You know you’re going to do it. You know you want to do it. It’s what makes the holidays the holidays. What is it? Eating piles of holiday food.
This article is not about how to minimize holiday weight gain. That topic has been addressed many times before and will no doubt be addressed many more times to come. What I’m talking about here is how to use your increased holiday eating to your advantage in your training.
For many trainers (myself included), it’s just no fun being good at the buffet table all the time. It’s very easy to take the joy out of the holidays by restricting yourself too much.
I propose something different. Rather than forcing yourself to eat plain potatoes and dry turkey when your whole family is sitting down to a big holiday dinner, join in. I’m going to tell you how to make it work for you, not against you.
#1 – Forgive yourself in advance
If you’re the type who feels guilty when you eat foods that aren’t the greatest for you, try to set that aside. This is going to be a positive, guilt-free experience.
#2 – Reduce your calories BEFORE your big meals
By reducing your caloric intake before the big meals, it’s much more likely that your body will use those excess calories to rebuild depleted stores rather than add to the ones that are already there. Don’t starve yourself or your body will panic and try to store everything it gets as fat – just reduce.
#3 – Do a hard, heavy workout as close to mealtime as you can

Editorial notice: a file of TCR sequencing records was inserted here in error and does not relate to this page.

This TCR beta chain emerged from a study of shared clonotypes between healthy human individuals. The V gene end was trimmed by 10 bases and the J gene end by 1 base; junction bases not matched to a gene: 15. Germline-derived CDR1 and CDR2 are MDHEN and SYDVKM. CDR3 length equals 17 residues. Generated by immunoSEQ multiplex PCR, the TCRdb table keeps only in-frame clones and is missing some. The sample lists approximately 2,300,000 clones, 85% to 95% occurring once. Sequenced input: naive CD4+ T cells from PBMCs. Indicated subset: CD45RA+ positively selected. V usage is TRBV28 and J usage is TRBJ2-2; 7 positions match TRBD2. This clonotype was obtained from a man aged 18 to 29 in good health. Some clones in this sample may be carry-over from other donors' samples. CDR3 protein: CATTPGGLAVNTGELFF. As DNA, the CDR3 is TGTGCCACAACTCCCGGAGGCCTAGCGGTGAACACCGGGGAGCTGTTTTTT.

Immediately after a hard workout, your body is desperate for raw materials to rebuild with. This effect lasts for about 3 to 4 hours. During this time, your body is primed for muscle growth. By doing your workout just before a big holiday dinner, all that food is going to go towards helping your body rebuild and recover from the workout. Very little, if any, of the excess calories you eat will be stored as fat under these conditions.
#4 – Try to focus on foods with some nutritional value
Feel free to load your plate with turkey and mashed potatoes. These foods have a great deal of nutritional value to a trainer. Don’t hold back on them.
#5 – Increase your training volume
What this basically means is do more sets for each muscle group. You may have to decrease your rest periods or perhaps increase the number of training sessions you do in order to increase the volume but doing more sets (at least temporarily) will give your metabolism a kick-start. It will be especially effective if you’re doing a fairly low volume training program before switching. Your body will be desperate for food to rebuild with and a big holiday meal is just what the doctor ordered.
#6 – Don’t go to sleep after you eat
I know it’s going to be hard but you’re better off not napping after a big holiday meal. If you sleep, your body is more likely to store excess calories as fat, not muscle. It will also slow your metabolism down and you’ll digest your food a lot slower. Relax, but if you can help it, don’t sleep right away.
#7 – Schedule another heavy workout for the day after a big holiday meal
After loading yourself up with carbs, fat and protein, your body is a nutrient-filled growth machine. Take advantage of your loading by doing another high-volume, heavy workout the day after.
#8 – Take all the leftovers people are willing to give you
Stick to the more nutritious foods when you do this, such as meat, potatoes and vegetables. It beats cooking big meals for yourself for the next three days.
#9 – If you bring home desserts, save them for post-workout meals
Like I mentioned before, your body is primed for growth after a workout. Most desserts are filled with sugar. After a workout, your body will suck up this sugar just like any other carb and not store it as fat. In fact, it will increase your insulin levels and help you store protein in your muscles!
Putting these tips to work won’t necessarily mean you won’t gain some fat over the holidays but they can certainly help to minimize fat gain and maximize your muscle mass gains. Putting your overeating to work for you may not be pretty but it can be very effective!
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